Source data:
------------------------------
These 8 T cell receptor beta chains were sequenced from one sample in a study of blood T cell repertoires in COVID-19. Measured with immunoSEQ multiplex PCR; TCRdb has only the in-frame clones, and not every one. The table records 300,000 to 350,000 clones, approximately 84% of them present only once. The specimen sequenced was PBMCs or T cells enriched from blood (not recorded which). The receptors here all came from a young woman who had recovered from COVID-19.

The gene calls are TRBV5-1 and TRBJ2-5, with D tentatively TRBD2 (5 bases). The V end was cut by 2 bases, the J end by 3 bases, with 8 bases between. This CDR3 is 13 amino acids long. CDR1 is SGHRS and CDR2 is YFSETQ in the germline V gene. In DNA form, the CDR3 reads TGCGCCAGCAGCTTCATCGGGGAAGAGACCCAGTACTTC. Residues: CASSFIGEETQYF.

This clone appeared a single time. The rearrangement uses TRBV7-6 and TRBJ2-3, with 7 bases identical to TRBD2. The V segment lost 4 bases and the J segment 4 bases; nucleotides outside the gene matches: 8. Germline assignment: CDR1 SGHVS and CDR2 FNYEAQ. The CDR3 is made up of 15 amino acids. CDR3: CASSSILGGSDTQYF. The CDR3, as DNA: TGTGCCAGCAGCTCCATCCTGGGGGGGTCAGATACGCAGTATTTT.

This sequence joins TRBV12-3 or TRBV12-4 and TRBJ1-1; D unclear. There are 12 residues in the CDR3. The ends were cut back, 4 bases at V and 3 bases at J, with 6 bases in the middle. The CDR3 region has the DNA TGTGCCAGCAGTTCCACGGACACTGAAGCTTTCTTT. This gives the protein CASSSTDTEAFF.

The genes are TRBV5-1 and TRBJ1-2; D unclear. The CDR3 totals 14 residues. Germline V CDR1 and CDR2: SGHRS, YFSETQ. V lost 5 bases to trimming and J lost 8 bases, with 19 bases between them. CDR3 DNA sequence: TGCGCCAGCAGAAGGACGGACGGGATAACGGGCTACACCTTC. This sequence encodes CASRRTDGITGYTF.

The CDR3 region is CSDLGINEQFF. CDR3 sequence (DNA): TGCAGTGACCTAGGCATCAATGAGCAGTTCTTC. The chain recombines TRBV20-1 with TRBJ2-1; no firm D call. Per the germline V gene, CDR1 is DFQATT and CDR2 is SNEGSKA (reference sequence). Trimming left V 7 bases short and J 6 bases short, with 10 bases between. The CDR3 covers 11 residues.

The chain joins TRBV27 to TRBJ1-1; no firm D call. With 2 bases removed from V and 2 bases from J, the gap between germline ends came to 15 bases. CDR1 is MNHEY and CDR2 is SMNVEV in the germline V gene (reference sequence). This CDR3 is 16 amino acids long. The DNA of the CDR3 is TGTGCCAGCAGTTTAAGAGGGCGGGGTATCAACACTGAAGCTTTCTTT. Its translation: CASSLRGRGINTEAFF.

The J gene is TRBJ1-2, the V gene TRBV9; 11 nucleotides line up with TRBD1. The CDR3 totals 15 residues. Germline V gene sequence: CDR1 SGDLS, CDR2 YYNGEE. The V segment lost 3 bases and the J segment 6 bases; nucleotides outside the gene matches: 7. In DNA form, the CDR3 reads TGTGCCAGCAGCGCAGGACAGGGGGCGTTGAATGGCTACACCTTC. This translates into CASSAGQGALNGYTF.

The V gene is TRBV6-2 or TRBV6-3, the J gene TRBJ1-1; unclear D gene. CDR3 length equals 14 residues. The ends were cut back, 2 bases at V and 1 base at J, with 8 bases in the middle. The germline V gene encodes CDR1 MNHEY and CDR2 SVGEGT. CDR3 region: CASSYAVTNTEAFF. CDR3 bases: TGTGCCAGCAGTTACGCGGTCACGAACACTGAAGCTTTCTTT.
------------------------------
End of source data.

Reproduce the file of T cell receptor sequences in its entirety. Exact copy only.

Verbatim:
These 8 T cell receptor beta chains were sequenced from one sample in a study of blood T cell repertoires in COVID-19. Measured with immunoSEQ multiplex PCR; TCRdb has only the in-frame clones, and not every one. The table records 300,000 to 350,000 clones, approximately 84% of them present only once. The specimen sequenced was PBMCs or T cells enriched from blood (not recorded which). The receptors here all came from a young woman who had recovered from COVID-19.

The gene calls are TRBV5-1 and TRBJ2-5, with D tentatively TRBD2 (5 bases). The V end was cut by 2 bases, the J end by 3 bases, with 8 bases between. This CDR3 is 13 amino acids long. CDR1 is SGHRS and CDR2 is YFSETQ in the germline V gene. In DNA form, the CDR3 reads TGCGCCAGCAGCTTCATCGGGGAAGAGACCCAGTACTTC. Residues: CASSFIGEETQYF.

This clone appeared a single time. The rearrangement uses TRBV7-6 and TRBJ2-3, with 7 bases identical to TRBD2. The V segment lost 4 bases and the J segment 4 bases; nucleotides outside the gene matches: 8. Germline assignment: CDR1 SGHVS and CDR2 FNYEAQ. The CDR3 is made up of 15 amino acids. CDR3: CASSSILGGSDTQYF. The CDR3, as DNA: TGTGCCAGCAGCTCCATCCTGGGGGGGTCAGATACGCAGTATTTT.

This sequence joins TRBV12-3 or TRBV12-4 and TRBJ1-1; D unclear. There are 12 residues in the CDR3. The ends were cut back, 4 bases at V and 3 bases at J, with 6 bases in the middle. The CDR3 region has the DNA TGTGCCAGCAGTTCCACGGACACTGAAGCTTTCTTT. This gives the protein CASSSTDTEAFF.

The genes are TRBV5-1 and TRBJ1-2; D unclear. The CDR3 totals 14 residues. Germline V CDR1 and CDR2: SGHRS, YFSETQ. V lost 5 bases to trimming and J lost 8 bases, with 19 bases between them. CDR3 DNA sequence: TGCGCCAGCAGAAGGACGGACGGGATAACGGGCTACACCTTC. This sequence encodes CASRRTDGITGYTF.

The CDR3 region is CSDLGINEQFF. CDR3 sequence (DNA): TGCAGTGACCTAGGCATCAATGAGCAGTTCTTC. The chain recombines TRBV20-1 with TRBJ2-1; no firm D call. Per the germline V gene, CDR1 is DFQATT and CDR2 is SNEGSKA (reference sequence). Trimming left V 7 bases short and J 6 bases short, with 10 bases between. The CDR3 covers 11 residues.

The chain joins TRBV27 to TRBJ1-1; no firm D call. With 2 bases removed from V and 2 bases from J, the gap between germline ends came to 15 bases. CDR1 is MNHEY and CDR2 is SMNVEV in the germline V gene (reference sequence). This CDR3 is 16 amino acids long. The DNA of the CDR3 is TGTGCCAGCAGTTTAAGAGGGCGGGGTATCAACACTGAAGCTTTCTTT. Its translation: CASSLRGRGINTEAFF.

The J gene is TRBJ1-2, the V gene TRBV9; 11 nucleotides line up with TRBD1. The CDR3 totals 15 residues. Germline V gene sequence: CDR1 SGDLS, CDR2 YYNGEE. The V segment lost 3 bases and the J segment 6 bases; nucleotides outside the gene matches: 7. In DNA form, the CDR3 reads TGTGCCAGCAGCGCAGGACAGGGGGCGTTGAATGGCTACACCTTC. This translates into CASSAGQGALNGYTF.

The V gene is TRBV6-2 or TRBV6-3, the J gene TRBJ1-1; unclear D gene. CDR3 length equals 14 residues. The ends were cut back, 2 bases at V and 1 base at J, with 8 bases in the middle. The germline V gene encodes CDR1 MNHEY and CDR2 SVGEGT. CDR3 region: CASSYAVTNTEAFF. CDR3 bases: TGTGCCAGCAGTTACGCGGTCACGAACACTGAAGCTTTCTTT.